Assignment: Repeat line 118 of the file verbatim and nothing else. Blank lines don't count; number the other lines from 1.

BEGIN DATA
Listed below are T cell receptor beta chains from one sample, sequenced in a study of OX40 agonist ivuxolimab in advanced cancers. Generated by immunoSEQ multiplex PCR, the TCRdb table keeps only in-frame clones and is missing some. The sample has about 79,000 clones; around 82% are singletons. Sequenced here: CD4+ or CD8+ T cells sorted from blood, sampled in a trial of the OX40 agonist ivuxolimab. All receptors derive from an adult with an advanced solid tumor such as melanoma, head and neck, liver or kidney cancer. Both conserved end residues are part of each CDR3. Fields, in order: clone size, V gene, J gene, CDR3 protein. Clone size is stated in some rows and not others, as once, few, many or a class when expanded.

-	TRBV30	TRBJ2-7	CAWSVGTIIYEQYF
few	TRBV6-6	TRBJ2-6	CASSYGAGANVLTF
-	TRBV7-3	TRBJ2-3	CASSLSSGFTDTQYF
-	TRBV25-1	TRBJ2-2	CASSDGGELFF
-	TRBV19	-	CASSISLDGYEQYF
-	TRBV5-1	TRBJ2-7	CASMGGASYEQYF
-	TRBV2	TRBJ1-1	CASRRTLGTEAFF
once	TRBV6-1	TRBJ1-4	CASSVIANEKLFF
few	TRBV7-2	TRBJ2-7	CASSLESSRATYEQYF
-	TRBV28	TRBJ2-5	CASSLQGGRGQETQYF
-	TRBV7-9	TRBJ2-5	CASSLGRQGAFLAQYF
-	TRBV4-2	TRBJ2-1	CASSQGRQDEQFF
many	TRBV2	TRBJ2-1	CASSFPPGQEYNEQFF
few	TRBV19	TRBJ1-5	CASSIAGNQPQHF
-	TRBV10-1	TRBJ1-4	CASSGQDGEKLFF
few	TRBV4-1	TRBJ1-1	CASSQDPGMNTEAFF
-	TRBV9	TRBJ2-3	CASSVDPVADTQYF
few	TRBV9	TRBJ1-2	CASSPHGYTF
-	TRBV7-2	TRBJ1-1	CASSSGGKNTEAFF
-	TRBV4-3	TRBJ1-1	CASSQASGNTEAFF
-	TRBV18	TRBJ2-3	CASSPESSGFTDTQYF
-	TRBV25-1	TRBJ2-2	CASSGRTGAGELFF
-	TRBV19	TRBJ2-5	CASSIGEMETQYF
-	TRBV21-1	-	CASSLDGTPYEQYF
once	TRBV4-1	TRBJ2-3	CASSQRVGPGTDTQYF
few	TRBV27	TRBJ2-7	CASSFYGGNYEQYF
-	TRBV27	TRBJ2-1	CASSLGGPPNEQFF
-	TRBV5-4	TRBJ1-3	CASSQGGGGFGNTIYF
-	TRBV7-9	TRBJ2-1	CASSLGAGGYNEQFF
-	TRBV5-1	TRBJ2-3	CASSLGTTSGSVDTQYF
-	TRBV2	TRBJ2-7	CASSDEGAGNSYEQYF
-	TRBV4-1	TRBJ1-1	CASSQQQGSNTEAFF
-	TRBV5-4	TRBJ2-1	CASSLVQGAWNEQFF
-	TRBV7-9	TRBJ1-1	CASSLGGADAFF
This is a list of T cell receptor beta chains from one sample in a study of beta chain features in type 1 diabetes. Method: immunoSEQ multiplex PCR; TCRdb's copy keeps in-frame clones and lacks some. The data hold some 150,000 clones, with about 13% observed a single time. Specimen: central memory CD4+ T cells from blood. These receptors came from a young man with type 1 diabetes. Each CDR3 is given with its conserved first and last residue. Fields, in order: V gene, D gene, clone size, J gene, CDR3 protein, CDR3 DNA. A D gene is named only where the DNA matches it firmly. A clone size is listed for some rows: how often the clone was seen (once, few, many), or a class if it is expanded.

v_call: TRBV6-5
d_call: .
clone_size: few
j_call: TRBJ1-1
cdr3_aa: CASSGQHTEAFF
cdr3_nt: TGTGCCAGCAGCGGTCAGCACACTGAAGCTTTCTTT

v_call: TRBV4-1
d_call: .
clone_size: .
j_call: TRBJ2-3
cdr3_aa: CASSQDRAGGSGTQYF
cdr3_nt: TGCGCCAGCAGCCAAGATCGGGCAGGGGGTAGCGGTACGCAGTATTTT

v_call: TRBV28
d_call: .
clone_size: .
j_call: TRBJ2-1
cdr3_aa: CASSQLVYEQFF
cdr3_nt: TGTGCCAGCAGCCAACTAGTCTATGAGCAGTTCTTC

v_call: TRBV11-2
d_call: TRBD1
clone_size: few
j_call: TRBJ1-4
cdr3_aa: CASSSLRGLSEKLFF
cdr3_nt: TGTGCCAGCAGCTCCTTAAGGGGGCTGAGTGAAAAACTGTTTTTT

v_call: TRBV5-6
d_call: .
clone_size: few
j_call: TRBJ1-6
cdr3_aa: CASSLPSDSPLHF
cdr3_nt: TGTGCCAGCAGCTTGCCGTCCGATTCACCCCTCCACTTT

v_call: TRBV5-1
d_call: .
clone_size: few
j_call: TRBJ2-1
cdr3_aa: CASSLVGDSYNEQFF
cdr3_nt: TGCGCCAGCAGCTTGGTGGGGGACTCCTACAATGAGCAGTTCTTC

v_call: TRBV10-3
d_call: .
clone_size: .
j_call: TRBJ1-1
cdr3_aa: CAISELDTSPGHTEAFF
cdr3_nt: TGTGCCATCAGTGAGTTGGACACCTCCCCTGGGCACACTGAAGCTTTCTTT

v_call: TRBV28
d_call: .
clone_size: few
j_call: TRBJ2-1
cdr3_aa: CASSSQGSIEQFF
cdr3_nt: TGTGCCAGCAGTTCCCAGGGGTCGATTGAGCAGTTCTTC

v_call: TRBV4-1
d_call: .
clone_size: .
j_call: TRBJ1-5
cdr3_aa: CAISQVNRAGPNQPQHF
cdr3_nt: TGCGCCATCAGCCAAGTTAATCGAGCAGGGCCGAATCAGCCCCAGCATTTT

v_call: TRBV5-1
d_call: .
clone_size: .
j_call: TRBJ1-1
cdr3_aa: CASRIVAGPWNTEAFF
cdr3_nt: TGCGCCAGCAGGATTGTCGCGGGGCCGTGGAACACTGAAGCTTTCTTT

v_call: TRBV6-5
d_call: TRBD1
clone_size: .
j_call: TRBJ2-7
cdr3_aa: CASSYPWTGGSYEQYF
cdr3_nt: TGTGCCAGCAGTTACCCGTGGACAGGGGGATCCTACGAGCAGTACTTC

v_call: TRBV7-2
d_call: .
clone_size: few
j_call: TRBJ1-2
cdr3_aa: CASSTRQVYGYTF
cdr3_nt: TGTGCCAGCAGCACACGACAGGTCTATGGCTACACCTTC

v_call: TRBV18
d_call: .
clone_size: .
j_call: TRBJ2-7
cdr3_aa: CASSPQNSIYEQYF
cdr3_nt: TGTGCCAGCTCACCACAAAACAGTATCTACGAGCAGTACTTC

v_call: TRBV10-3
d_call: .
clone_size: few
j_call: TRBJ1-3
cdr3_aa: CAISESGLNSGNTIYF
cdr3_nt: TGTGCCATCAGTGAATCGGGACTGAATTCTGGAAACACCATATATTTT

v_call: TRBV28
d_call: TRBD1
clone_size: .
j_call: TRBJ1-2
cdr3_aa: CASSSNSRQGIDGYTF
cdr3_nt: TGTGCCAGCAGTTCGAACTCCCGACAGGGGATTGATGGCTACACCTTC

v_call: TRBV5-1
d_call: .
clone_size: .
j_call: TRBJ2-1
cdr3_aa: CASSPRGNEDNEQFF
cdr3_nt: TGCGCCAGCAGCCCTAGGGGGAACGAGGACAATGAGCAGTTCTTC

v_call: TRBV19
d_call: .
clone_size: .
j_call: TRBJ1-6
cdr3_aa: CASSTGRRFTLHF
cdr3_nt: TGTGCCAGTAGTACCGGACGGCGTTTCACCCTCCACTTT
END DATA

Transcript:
j_call: TRBJ1-3